This article considers organizational solidarity in practice—modes of organizing rooted in solidarity, relationality, coalition-building, and difference. It does so by studying two Latin American illustrative cases: Bolivia’s campesino-indígena movements coalescing traditional practices and urban-neighborhood experiences in order to self-organize socio-political spaces; and Argentina’s worker-led empresas recuperadas por sus trabajadores (worker-recuperated enterprises), where workers have been drawing on working-class self-activity to convert companies to cooperatives and self-manage spaces of production. Via a diverse economies approach, the article begins to inventory, describe, and provisionally theorize the recuperations, rearticulations, and creative proposals for organizing social, cultural, and economic life being forged by these diverse groups. The article ultimately unravels four broad commonalities threading and shaping each case: the neoliberal political economic context, collective memory, horizontal organizing, and coalitional possibilities. Though emerging in different national conjunctures and histories, what these two cases bring to the surface are the resistive and creative dimensions of each organizing experience. They are rooted in deeply relational coalitions linked via solidarity in difference, while drawing on collective memories of the past to recreate and reenvision the present and the future beyond the legacies of colonial histories and capitalist-centered actualities.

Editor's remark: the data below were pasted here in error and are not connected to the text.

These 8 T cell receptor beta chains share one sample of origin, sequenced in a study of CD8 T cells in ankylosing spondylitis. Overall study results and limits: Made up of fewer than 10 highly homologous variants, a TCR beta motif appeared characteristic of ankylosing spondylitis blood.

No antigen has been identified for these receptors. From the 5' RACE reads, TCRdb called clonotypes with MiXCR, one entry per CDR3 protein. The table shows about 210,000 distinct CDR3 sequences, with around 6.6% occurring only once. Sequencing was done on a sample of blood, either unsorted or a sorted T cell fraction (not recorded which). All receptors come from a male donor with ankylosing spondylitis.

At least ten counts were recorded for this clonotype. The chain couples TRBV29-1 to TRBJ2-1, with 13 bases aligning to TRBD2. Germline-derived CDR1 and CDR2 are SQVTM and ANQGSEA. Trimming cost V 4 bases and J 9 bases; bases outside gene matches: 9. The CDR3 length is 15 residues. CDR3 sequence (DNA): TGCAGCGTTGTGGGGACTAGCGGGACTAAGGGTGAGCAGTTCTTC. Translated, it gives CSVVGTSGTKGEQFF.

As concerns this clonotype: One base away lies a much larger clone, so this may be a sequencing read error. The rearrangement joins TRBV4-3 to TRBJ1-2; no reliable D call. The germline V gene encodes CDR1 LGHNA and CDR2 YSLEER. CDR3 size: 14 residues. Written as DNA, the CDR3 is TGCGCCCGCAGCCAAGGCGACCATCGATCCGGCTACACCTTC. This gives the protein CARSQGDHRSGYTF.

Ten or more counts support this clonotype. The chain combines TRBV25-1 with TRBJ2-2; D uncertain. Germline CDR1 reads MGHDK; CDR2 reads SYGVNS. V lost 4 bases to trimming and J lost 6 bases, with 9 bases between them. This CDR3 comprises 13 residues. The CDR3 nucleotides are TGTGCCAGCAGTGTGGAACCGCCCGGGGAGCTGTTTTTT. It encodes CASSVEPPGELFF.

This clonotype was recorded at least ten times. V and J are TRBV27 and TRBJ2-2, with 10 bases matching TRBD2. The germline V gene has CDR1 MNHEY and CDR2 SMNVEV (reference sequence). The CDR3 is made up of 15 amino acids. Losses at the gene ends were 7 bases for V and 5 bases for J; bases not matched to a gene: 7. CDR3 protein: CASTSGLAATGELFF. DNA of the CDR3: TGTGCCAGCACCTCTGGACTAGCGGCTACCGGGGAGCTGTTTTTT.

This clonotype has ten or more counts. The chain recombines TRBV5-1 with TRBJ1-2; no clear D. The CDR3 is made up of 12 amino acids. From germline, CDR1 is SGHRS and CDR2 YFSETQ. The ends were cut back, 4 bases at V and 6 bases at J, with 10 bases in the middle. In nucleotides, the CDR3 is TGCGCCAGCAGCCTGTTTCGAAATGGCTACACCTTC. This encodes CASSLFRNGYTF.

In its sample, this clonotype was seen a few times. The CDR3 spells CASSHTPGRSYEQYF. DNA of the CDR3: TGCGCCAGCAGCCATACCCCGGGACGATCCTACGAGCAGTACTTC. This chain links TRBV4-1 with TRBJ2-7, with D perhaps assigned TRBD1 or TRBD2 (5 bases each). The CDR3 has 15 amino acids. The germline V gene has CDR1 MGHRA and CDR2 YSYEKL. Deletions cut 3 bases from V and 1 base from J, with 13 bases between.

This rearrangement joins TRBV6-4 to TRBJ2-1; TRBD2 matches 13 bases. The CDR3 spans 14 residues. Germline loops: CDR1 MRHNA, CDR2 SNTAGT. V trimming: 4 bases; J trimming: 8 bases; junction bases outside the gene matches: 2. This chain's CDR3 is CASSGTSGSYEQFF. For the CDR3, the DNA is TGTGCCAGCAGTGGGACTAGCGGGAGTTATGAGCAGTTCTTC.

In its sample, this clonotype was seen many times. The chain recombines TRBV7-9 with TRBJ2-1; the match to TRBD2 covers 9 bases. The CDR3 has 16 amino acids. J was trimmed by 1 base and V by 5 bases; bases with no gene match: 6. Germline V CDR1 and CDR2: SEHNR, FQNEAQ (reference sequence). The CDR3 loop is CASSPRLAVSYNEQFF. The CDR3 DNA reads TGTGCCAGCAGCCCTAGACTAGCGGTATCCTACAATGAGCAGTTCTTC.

Vieta, M. & Heras, A.I. (2022). Organizational solidarity in practice in Bolivia and Argentina: Building coalitions of resistance and creativity. Organization (29) 2, 271-294. See link at https://journals.sagepub.com/doi/full/10.1177/13505084211066813